Definition of hard money loan

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What is a hard money loan?

A hard money loan is a type of loan secured by real estate. Hard money loans are considered “last resort” or short-term bridging loans. These loans are mainly used in real estate transactions, with the lender usually being individuals or businesses and not banks.

Key points to remember

  • Hard money loans are mainly used for real estate transactions and are money from an individual or business and not from a bank.
  • A hard money loan, usually taken out for a short term, is a way to raise funds quickly but at a higher cost and a lower LTV ratio.
  • Because hard money loans are based on collateral rather than the financial condition of the applicant, the financing time is shorter.
  • The terms of hard money loans can often be negotiated between the lender and the borrower. These loans generally use the property as collateral.
  • The borrower’s default can always result in a profitable transaction for the lender through the collection of collateral.

How a hard money loan works

Hard money loans have terms based primarily on the value of the property used as collateral, not the creditworthiness of the borrower. Since traditional lenders, such as banks, do not do hard money loans, hard money lenders are often individuals or businesses who see value in this type of potentially risky business.

Hard money loans can be sought by real estate investors who plan to renovate and resell real estate used as collateral for financing, often within a year or even sooner. The higher cost of a hard money loan is offset by the fact that the borrower intends to repay the loan relatively quickly – most hard money loans are for one to three years. – and some of the other benefits they offer.

Lending hard money can be viewed as an investment. Many have used it as a business model and are actively practicing it.

Special considerations for hard money loans

The cost of a hard money loan to the borrower is generally higher than the financing available from banks or government loan programs, reflecting the higher risk the lender takes in offering the financing. However, the increased spending is a trade-off for faster access to capital, a less stringent approval process, and potential flexibility in the repayment schedule.

Hard money loans can be used in turnaround situations, short term financing, and by borrowers with low credit but substantial equity in their property. Since it can be issued quickly, a hard money loan can be used as a way to avoid foreclosure.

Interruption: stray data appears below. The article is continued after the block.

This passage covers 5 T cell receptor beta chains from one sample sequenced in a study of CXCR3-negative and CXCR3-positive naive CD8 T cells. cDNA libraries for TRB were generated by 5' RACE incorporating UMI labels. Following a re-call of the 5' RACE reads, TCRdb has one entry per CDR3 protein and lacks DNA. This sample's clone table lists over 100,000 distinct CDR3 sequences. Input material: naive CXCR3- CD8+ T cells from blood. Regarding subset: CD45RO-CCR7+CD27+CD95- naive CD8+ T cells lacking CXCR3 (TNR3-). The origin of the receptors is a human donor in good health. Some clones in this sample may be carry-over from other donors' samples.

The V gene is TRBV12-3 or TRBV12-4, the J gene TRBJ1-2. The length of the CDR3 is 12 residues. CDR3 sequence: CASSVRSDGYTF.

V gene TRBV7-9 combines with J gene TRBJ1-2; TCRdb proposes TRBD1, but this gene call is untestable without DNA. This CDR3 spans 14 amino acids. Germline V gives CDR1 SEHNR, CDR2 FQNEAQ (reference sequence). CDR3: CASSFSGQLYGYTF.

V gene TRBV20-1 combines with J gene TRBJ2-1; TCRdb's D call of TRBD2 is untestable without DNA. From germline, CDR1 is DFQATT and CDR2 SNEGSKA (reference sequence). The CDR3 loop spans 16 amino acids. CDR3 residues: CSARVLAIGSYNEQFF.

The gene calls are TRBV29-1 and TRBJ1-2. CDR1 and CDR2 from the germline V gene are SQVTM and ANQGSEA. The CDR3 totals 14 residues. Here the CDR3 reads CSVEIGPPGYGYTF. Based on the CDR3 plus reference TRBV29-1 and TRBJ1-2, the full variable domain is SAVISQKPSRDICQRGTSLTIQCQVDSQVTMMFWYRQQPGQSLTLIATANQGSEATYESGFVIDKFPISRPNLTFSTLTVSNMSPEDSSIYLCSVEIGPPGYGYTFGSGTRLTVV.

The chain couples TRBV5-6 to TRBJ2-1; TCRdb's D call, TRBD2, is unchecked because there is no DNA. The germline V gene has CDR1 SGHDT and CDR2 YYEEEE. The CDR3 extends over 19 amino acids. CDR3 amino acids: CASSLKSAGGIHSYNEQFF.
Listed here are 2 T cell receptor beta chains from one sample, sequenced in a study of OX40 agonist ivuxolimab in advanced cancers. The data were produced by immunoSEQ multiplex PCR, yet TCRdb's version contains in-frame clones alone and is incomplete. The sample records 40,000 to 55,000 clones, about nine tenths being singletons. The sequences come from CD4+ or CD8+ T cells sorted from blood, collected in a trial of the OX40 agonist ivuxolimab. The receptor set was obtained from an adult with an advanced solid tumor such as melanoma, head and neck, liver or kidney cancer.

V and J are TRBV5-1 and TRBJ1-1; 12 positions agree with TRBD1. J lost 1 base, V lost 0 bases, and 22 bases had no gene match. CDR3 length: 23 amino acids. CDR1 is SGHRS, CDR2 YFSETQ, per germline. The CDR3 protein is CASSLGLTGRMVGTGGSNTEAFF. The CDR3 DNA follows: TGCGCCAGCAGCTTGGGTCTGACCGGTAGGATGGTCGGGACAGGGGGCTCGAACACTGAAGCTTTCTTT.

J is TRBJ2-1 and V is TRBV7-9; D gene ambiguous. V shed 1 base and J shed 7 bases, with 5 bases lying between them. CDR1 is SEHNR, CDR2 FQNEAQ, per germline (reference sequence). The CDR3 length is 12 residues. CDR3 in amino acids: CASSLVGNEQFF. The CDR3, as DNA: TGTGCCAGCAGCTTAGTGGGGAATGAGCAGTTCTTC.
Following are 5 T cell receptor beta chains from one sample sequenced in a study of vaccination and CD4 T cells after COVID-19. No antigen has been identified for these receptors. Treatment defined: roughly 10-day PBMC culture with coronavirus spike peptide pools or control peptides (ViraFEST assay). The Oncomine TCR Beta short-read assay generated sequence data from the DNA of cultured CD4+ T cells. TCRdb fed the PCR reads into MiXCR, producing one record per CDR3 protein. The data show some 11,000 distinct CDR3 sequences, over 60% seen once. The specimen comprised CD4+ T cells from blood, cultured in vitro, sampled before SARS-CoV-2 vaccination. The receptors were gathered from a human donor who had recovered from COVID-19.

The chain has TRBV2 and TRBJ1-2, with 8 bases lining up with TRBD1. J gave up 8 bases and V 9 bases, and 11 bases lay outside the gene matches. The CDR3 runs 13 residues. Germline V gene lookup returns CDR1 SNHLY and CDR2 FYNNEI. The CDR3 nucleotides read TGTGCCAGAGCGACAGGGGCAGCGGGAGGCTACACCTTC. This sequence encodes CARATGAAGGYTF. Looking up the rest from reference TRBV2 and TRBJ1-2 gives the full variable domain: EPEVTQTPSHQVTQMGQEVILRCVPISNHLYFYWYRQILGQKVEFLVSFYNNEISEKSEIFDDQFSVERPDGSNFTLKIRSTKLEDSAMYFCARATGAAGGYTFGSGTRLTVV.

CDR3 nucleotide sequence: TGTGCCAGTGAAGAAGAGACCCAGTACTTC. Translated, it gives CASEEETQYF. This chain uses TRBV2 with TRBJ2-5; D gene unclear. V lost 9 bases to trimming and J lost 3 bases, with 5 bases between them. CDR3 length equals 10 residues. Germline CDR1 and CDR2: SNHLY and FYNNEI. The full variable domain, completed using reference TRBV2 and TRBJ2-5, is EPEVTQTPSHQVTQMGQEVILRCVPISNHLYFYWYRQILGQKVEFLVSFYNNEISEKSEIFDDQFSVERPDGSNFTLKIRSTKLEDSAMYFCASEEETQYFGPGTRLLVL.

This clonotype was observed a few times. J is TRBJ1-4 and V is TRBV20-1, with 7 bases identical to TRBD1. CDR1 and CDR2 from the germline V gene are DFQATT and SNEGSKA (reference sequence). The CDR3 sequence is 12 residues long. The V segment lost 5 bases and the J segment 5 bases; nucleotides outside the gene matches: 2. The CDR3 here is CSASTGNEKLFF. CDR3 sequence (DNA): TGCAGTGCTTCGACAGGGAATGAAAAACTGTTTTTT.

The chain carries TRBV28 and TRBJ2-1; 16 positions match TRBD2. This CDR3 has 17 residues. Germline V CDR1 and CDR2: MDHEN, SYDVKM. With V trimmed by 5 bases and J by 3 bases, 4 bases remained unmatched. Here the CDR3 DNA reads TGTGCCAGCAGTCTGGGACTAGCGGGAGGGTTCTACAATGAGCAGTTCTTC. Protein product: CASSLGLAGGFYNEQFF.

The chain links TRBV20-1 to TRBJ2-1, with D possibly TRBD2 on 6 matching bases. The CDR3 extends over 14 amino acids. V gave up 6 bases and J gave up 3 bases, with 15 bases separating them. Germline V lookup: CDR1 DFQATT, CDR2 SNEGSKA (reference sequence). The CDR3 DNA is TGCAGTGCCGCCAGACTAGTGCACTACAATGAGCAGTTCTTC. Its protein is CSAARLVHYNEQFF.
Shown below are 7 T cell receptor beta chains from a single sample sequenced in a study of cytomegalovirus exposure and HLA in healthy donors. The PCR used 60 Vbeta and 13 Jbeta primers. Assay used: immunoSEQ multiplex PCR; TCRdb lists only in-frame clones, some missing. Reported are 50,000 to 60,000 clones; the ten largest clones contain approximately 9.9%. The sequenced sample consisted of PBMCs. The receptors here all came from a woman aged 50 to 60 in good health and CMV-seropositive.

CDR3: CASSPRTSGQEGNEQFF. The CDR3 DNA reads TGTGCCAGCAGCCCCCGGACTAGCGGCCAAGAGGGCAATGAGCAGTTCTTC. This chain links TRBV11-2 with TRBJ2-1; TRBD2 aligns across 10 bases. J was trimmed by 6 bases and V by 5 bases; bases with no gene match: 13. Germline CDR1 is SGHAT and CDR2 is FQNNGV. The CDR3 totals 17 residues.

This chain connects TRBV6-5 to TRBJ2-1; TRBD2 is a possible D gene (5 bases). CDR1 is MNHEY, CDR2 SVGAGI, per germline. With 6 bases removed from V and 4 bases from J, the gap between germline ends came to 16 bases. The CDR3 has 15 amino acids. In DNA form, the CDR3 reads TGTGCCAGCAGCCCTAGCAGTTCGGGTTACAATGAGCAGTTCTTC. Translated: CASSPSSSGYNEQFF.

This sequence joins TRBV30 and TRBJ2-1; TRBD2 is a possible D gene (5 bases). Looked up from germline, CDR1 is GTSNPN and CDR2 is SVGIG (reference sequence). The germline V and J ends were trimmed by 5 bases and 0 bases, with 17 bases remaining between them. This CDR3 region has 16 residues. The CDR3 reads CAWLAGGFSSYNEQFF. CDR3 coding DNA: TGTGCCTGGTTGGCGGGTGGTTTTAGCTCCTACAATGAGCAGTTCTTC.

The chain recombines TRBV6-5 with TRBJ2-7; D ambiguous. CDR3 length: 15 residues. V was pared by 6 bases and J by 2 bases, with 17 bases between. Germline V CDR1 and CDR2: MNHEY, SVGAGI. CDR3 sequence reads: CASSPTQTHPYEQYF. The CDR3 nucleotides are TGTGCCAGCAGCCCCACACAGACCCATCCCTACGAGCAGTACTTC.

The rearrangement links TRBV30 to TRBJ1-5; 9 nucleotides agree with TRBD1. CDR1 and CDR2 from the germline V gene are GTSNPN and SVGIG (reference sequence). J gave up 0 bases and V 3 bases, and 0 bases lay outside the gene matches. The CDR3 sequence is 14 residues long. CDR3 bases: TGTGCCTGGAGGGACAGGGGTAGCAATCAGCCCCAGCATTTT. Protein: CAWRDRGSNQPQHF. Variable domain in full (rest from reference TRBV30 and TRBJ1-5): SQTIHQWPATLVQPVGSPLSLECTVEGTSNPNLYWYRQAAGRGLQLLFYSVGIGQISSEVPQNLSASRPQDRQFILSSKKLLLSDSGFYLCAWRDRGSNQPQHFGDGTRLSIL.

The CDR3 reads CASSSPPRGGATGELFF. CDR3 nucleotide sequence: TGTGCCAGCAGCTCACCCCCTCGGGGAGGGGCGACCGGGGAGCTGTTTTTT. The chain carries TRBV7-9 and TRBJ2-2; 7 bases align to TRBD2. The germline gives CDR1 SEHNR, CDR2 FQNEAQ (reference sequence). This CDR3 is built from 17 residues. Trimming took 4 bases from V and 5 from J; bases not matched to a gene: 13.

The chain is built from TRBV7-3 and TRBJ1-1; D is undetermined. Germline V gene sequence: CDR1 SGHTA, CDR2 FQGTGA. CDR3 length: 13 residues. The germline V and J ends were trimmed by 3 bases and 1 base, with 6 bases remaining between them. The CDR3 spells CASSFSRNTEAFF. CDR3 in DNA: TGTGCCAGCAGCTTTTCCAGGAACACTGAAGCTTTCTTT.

Advantages and disadvantages of a hard money loan

There are pros and cons to hard money loans related to the approval process, loan-to-value (LTV) ratios, and interest rates.

Advantages

One of the advantages of a hard money loan is the approval process, which tends to be much faster than applying for a mortgage or other traditional loan from a bank. Private investors who support hard money lending can make decisions faster because the lender focuses on the collateral rather than the applicant’s financial position.

Lenders spend less time going through a loan application to verify income and review financial documents, for example. If the borrower has an existing relationship with the lender, the process will be even smoother.

Outright loan investors are not as concerned with repayment as there may be even greater value and opportunity for them to resell the property themselves if the borrower defaults.

The inconvenients

Since the property itself is used as the only protection against default, hard money loans generally have lower LTV ratios than traditional loans: around 50% to 70%, compared to 80% for loans. ordinary mortgages (although it may increase if the borrower is an experienced palm).

Plus, interest rates tend to be high. For hard money loans, the rates can be even higher than those for subprime loans. In 2020, the average interest rate for a hard money loan is 11.25% with rates varying from 7.5% to 15% for the United States in 2020.

Another downside is that tough lenders may choose not to finance an owner-occupied residence due to regulatory oversight and compliance rules.


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